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When Pan American began establishing their routes across the Pacific, Musick was chosen to make the initial flights. On June 13, 1935, Musick started these exploration trips when he flew a model S-42 Sikorsky, twin Pratt and Whitney engined, flying boat from the Pan American base at Alameda, California, to Pearl Harbor, Hawaii, in seventeen hours and fifteen minutes. After two days there he flew on to Midway Island 1,323 miles in ten hours.  By December he and his crew had flown across the Pacific. Routes were established to Hong Kong, New Zealand, Australia, and all major Far East points.

On January 1, 1938, Musick and his crew of six were killed while on a survey trip near the Samoa Islands in the Pacific. Flying the "Samoan Clipper" they evidently got into some kind of extreme flight emergency and were dumping fuel. The trailing fuel stream was ignited in some manner resulting in a terrific air explosion and fire causing the loss of the plane and the crew.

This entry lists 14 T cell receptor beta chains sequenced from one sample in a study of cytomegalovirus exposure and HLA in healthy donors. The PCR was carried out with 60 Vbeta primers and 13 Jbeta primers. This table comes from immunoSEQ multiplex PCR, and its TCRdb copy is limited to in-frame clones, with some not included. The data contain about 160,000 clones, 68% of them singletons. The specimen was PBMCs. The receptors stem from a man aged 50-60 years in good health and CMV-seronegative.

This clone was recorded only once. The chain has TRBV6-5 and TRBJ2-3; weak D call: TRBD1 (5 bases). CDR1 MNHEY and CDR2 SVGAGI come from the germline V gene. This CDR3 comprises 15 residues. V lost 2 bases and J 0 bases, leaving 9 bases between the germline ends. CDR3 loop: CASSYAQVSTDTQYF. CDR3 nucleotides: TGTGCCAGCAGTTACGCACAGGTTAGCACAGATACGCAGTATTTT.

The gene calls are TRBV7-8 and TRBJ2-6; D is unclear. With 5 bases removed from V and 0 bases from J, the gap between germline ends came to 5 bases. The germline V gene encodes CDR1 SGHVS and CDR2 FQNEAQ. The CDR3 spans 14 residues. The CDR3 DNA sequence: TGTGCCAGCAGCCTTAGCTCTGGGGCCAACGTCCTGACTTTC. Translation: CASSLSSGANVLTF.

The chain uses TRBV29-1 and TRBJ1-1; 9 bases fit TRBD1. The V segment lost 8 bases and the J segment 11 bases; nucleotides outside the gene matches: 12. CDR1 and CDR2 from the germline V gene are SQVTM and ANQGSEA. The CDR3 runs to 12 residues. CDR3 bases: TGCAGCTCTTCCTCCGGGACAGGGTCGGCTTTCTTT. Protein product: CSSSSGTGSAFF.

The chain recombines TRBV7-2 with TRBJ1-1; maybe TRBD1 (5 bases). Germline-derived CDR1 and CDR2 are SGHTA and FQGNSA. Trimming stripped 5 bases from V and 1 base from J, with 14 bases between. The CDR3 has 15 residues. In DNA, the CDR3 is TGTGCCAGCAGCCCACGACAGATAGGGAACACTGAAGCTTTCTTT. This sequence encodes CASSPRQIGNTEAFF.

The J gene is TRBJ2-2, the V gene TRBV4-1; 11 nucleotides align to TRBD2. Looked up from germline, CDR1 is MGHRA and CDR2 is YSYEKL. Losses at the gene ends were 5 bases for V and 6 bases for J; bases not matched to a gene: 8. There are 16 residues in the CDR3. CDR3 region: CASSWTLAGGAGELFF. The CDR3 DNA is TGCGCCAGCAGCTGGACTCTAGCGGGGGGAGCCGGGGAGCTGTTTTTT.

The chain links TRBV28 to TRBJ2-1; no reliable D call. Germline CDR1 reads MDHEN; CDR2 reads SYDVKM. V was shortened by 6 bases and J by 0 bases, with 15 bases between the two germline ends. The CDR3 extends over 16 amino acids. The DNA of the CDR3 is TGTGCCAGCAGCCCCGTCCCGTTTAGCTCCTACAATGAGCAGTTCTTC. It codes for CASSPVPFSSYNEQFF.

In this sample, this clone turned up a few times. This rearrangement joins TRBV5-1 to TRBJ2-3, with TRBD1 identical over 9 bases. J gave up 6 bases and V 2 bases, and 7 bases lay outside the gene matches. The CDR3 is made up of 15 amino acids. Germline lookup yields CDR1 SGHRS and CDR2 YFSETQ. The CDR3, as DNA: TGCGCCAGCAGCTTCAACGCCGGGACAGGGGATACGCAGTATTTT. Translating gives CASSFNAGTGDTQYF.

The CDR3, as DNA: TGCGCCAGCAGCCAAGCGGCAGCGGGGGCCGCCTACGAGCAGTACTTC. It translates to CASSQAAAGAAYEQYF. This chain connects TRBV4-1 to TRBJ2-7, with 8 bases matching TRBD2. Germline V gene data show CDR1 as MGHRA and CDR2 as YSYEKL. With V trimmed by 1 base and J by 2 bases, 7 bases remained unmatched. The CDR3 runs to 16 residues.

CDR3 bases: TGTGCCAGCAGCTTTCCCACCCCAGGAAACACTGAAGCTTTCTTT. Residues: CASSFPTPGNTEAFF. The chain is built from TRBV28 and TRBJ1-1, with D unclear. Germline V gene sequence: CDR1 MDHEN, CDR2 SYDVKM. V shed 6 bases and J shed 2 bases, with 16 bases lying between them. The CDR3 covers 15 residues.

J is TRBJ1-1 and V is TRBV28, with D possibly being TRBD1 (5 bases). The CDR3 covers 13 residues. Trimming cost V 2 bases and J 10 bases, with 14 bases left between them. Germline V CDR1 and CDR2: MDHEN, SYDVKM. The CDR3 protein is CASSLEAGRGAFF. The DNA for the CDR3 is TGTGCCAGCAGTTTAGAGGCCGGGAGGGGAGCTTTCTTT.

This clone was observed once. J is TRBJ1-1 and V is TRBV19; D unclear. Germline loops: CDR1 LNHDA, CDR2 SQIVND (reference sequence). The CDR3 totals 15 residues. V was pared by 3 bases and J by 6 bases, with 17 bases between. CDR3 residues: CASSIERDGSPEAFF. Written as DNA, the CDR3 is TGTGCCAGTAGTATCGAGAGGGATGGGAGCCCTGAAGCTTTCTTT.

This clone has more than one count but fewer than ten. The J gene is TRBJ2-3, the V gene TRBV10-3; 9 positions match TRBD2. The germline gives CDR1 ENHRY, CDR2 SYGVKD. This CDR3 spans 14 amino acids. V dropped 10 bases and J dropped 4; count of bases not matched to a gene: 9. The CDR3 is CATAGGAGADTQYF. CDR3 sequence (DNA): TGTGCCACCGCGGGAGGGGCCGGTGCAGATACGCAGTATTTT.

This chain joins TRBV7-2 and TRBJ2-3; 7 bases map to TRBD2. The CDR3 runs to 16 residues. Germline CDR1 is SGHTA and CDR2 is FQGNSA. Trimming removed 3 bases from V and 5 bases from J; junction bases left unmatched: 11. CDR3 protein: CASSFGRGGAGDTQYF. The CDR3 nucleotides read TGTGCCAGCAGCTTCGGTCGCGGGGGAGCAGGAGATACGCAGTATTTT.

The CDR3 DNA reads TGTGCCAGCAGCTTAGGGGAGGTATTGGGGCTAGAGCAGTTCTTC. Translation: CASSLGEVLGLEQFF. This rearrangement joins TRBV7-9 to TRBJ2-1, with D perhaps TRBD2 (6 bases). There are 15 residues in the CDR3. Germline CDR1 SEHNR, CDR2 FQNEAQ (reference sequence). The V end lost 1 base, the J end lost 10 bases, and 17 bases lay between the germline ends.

New Zealand established a Musick Memorial in 1941, and there were Memorial Plaques and Medallions following his death. He was a member of the Early Birds.

Flying Pioneer Captain Edwin C. Musick was truly one of the immortals of Pan American's vast airline system. Master air mariner, expert pilot of large clipper type aircraft he was always studying to improve his knowledge and was taking special courses at the time of his death.

The world air travel facilities so universally accepted as a matter of course today are largely due to the faith and pioneering efforts of such men as Captain Musick who so richly deserve everlasting public gratitude.

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